Throwback Thursday #2 - Taonga: The Red Hold
‘Aerobics for the 90s’ is how rock climbing was described in a magazine article promoting the (then) brand new NZAC climbing wall in Evans Bay, Wellington. It went on: ‘The good news is that you don’t need to be built like Arnie Schwarzenegger to master it—your own body weight is the most you ever have to haul up the wall. That’s why many thin or light people often find they are good climbers’. I wasn’t built like Arnie. I was an ectomorph, the proverbial ‘orange on a toothpick’. Rock climbing was clearly for me.
The NZAC wall was located inside a large fitness centre known as Evolution Gym, so the wall became known as ‘Evolution’ or just ‘Evo’. It opened on 12 December 1993, I don’t recall exactly when I first went but it was some time in the summer of 1996. I was hooked straight away. In my mind’s eye, the wall comprised an array of viciously steep facets, up to nine metres high, all above a pit of fine gravel (which was surprisingly effective at cushioning wild plummets from the summits). In reality, I think most of it was vertical or off vertical. I still find that quite steep.
I quickly got to grips with the two fundamental tenets, if not the physical requirements, of indoor climbing:
- Follow the coloured holds
- The bigger the number, the more of a rock god you are.
For at least the first year of my increasingly regular visits, I would thrash away unsuccessfully on the grade ‘19’ and ‘20’ climbs until I could no longer make a fist with either hand. Then I would drive home, using my wrists to control the steering wheel.
One memorable feature of the wall was its proximity to the weights area for the fitness centre. Arnie-wannabes and rock wafers in exile together at the far end of the gym, both grunting and groaning but, somehow, never connecting. Some climbers took great delight in gratuitous displays of their lopsided power-to-weight ratios, performing one-arm chin-ups in front of the body builders’ posing mirror. I couldn’t even do a basic pull up, but I laughed along. To fit in, you know how it is.
I met just about all of my climbing mentors at Evo. It was a curious scene. Just about everybody seemed to have a personality disorder of some type. I was the only normal person there, something of a theme in my life. I latched onto a group of hot dogs—Kester Brown, Jono Clarke, Kristen Foley, Sebastian Loewensteijn and Steve Conn—and just tried to copy everything they said and did. They taught me how to climb and how to train, and introduced me to Baring Head, to Whanganui Bay, to sport climbing, to trad climbing (which I quickly abandoned because I kept getting my cams stuck together when trying to stack them in cracks). It’s no exaggeration to say that Evolution changed my life.
So I was crestfallen when NZAC announced in the summer of 1998 that the wall was closing because the fitness centre had been sold to property developers. Sessions at Evo had become such a ritual in my life that I seriously wondered how I would fill the void. Jono Clarke offered a glimmer of hope when he told me that Wellington High School had agreed to buy the climbing wall panels and holds, and intended to reconstruct the wall inside one of its school halls.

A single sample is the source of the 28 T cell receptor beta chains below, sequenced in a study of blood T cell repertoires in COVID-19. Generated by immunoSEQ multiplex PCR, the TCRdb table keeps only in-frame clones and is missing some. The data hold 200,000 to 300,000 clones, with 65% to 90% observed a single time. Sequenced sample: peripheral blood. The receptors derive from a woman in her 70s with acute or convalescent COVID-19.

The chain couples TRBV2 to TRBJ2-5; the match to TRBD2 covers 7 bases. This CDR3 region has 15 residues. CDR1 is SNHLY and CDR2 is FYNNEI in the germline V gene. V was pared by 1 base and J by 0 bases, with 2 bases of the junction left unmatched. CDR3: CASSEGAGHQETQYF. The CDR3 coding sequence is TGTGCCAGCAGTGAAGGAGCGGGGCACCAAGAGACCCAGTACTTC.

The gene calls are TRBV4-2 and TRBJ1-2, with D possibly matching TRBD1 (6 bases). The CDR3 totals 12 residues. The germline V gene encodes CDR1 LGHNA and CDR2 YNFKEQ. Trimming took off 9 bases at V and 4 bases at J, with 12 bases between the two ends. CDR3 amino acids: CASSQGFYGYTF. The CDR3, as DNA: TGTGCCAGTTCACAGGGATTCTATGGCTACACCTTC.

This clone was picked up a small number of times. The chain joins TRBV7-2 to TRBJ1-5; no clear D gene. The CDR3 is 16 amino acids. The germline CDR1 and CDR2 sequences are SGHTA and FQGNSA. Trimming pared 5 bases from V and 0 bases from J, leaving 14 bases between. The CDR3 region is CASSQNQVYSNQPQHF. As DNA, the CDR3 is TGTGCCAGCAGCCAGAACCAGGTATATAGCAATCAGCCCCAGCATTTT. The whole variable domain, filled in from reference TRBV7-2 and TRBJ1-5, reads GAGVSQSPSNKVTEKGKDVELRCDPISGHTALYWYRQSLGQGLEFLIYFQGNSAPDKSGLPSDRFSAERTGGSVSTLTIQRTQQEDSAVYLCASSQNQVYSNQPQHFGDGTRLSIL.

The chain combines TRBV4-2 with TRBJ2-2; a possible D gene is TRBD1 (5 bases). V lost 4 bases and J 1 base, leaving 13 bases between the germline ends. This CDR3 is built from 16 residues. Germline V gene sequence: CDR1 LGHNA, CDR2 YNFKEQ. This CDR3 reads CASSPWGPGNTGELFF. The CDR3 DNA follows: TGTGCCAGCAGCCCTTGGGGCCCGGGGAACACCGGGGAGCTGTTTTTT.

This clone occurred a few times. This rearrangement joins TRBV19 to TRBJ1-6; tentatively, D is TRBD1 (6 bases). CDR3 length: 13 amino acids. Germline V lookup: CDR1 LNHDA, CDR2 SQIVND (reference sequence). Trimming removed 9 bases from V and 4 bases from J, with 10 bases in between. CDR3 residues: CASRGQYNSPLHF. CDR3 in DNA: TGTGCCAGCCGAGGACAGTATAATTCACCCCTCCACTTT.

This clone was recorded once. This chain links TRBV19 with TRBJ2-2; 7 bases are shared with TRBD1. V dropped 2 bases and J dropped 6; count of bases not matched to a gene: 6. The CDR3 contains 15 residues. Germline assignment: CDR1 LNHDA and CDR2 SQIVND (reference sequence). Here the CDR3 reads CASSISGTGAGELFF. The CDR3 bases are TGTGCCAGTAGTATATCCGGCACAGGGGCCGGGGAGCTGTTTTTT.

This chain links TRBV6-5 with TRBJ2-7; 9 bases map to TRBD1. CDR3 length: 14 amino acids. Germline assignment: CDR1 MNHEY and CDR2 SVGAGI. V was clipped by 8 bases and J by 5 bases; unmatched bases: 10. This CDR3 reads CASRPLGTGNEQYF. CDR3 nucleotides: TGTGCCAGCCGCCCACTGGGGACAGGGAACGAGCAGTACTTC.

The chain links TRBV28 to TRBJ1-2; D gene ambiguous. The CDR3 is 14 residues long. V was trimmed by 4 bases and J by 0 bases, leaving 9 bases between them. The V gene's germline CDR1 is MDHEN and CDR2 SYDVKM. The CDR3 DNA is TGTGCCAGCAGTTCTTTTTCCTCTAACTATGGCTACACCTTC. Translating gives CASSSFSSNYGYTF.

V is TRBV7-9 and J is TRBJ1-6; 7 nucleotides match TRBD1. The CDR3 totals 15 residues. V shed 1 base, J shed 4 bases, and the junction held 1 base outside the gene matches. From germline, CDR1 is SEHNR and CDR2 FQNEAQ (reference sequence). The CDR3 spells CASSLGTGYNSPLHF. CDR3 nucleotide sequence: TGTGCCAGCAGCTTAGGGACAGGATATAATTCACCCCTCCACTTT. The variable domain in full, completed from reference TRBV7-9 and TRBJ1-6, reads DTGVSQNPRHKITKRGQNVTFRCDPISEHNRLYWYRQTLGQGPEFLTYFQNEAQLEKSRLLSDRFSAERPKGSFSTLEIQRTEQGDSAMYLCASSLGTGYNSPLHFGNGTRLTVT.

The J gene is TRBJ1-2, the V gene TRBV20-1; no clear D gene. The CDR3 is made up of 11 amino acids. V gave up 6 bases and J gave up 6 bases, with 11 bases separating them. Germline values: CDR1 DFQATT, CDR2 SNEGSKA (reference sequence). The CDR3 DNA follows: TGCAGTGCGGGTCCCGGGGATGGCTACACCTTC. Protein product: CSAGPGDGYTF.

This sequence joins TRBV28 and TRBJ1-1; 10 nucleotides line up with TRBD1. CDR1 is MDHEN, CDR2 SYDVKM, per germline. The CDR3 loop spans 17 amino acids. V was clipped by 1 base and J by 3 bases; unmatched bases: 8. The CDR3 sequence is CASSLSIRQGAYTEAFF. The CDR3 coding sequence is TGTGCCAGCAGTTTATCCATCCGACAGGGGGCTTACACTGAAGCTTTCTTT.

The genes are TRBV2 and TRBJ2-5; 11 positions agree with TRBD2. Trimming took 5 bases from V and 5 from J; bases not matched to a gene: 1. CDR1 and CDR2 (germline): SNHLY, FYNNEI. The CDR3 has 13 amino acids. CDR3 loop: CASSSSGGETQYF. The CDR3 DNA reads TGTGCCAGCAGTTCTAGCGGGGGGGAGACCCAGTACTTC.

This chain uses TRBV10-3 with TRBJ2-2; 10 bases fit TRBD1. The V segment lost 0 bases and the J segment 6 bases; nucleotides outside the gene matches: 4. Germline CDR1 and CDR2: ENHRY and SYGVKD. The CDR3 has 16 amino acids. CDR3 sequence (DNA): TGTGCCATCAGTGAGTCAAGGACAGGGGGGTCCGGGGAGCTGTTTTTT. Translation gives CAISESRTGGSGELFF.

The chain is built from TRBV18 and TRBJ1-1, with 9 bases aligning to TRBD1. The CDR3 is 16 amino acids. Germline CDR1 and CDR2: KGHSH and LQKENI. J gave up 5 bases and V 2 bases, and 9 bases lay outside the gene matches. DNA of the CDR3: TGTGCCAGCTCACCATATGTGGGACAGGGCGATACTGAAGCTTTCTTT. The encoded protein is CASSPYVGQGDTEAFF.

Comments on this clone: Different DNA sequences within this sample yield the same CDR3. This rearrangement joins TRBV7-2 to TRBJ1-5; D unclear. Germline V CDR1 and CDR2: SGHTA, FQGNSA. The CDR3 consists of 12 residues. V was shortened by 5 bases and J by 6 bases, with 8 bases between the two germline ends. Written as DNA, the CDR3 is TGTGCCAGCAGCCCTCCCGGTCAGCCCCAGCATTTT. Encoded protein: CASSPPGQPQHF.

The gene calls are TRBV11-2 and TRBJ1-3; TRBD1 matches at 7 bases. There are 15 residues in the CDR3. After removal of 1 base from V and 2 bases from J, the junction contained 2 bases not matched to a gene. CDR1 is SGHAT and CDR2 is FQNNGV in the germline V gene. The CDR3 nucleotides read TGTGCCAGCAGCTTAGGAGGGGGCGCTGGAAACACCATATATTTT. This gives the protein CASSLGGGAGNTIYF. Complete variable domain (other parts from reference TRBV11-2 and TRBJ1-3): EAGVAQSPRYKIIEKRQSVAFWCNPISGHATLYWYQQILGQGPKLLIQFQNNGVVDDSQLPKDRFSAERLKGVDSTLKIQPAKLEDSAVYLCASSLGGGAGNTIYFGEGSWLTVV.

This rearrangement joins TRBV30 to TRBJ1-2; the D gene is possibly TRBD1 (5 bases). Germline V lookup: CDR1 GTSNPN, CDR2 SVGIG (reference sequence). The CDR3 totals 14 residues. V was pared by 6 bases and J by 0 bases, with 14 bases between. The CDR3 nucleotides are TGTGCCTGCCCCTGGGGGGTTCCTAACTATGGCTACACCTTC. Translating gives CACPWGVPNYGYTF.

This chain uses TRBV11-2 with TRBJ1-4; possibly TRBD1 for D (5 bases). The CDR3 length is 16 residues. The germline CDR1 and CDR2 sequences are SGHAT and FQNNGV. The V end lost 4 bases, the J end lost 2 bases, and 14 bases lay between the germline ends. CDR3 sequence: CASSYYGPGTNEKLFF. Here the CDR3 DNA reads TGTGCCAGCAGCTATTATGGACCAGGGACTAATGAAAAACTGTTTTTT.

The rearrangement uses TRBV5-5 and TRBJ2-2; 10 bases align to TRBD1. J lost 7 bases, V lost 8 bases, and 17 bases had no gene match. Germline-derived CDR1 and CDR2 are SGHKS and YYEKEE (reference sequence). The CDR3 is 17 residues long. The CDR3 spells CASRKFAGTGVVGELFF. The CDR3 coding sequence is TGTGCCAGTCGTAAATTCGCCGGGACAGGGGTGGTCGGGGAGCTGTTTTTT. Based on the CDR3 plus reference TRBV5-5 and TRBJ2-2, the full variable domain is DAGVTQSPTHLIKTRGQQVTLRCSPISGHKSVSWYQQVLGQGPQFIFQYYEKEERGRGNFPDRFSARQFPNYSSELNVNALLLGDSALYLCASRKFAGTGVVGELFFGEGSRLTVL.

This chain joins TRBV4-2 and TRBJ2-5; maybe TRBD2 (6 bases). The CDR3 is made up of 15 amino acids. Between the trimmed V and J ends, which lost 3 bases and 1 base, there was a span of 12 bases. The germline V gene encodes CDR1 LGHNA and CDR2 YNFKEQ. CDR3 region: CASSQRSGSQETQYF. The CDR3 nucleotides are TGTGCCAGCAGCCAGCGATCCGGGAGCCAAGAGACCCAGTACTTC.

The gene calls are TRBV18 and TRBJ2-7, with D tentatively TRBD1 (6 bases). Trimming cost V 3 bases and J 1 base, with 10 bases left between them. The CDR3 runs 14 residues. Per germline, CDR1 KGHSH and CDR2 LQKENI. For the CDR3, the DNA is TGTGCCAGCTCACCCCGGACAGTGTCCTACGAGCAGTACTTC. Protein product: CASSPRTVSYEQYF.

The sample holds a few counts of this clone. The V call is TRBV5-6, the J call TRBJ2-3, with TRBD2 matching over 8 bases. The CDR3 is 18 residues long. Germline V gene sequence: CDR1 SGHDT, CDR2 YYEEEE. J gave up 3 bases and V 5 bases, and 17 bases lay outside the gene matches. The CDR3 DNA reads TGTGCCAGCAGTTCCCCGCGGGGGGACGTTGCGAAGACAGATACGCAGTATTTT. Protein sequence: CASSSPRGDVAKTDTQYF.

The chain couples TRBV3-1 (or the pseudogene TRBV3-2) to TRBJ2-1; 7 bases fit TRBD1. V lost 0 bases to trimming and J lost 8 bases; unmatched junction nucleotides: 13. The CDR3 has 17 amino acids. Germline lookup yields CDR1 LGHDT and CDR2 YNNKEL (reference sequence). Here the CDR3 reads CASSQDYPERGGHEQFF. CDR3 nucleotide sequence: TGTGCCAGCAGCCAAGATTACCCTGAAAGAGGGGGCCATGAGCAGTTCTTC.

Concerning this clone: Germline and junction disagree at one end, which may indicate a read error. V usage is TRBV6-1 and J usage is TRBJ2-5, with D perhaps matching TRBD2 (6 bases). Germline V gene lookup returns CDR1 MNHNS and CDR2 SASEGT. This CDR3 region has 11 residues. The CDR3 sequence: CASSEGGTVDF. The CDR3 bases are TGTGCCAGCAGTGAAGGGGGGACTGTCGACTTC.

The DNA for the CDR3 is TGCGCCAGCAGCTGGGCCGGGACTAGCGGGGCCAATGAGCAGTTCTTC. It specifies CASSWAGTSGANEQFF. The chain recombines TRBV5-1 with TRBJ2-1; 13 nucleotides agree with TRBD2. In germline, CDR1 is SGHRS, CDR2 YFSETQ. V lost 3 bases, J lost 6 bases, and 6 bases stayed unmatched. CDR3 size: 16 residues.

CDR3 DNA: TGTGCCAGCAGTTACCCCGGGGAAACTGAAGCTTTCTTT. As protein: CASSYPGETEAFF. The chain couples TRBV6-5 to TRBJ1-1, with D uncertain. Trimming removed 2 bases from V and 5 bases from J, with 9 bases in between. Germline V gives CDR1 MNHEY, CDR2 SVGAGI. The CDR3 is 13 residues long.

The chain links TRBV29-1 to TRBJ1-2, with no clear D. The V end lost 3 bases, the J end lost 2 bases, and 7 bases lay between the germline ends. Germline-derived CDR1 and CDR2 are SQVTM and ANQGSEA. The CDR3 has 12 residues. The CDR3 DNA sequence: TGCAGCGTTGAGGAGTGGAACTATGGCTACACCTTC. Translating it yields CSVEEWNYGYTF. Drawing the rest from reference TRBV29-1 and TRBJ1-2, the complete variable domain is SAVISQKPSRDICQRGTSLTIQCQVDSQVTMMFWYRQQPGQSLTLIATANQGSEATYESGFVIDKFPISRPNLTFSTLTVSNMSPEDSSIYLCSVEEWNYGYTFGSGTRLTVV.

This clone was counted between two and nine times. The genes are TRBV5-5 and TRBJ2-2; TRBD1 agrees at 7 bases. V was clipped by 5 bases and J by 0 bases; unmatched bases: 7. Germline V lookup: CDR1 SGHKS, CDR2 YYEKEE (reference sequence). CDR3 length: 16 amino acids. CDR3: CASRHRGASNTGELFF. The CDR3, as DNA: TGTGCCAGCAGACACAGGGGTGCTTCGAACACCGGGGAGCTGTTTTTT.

I went with Jono one day to inspect the proposed location. The wall panels and holds were stacked in a jumble in the corner of the hall. They looked dusty, beaten up, almost derelict. Maybe they always did, maybe I just couldn’t see it through the chalky haze that had engulfed my life. Then one particular hold caught my eye, a red second-joint two-finger pocket. For as long as I had been going to Evo, that hold had remained in the centre of the steepest panel—the 45-degree wall known as ‘the cave’. I distinctly remember being in awe of climbers who could use that hold. The fact that any human could support their body weight on just two fingers was incomprehensible. I was sure that, if I tried, my fingers would just spontaneously detach from my hand and remain wedged in the pocket, tendons dangling down as a warning to others.
Without premeditation, I wandered over and picked up the hold, studying it closely. The pores on its rough, plastic-like surface were filled with chalk and grime. The lip of the pocket was polished and slick. A small ‘R’ imprint on one end of the hold probably denotes its maker, although to this day I know not who. I stood there holding a small piece of New Zealand climbing history, thinking about its personal significance to me, and you can guess what happened next.
I don’t know what became of that jumble of panels and holds. Wellington High School never rebuilt Evo and, I guess, the materials were eventually discarded. But that red hold remains part of the Wellington climbing scene, sitting in pride of place in the middle of a 45-degree panel, on my little co-op climbing wall known as the Engine Room. And there it shall stay, until somebody else swipes it for their wall.
By John Palmer
This piece originally appeared in The Climber #101 (spring, 2017).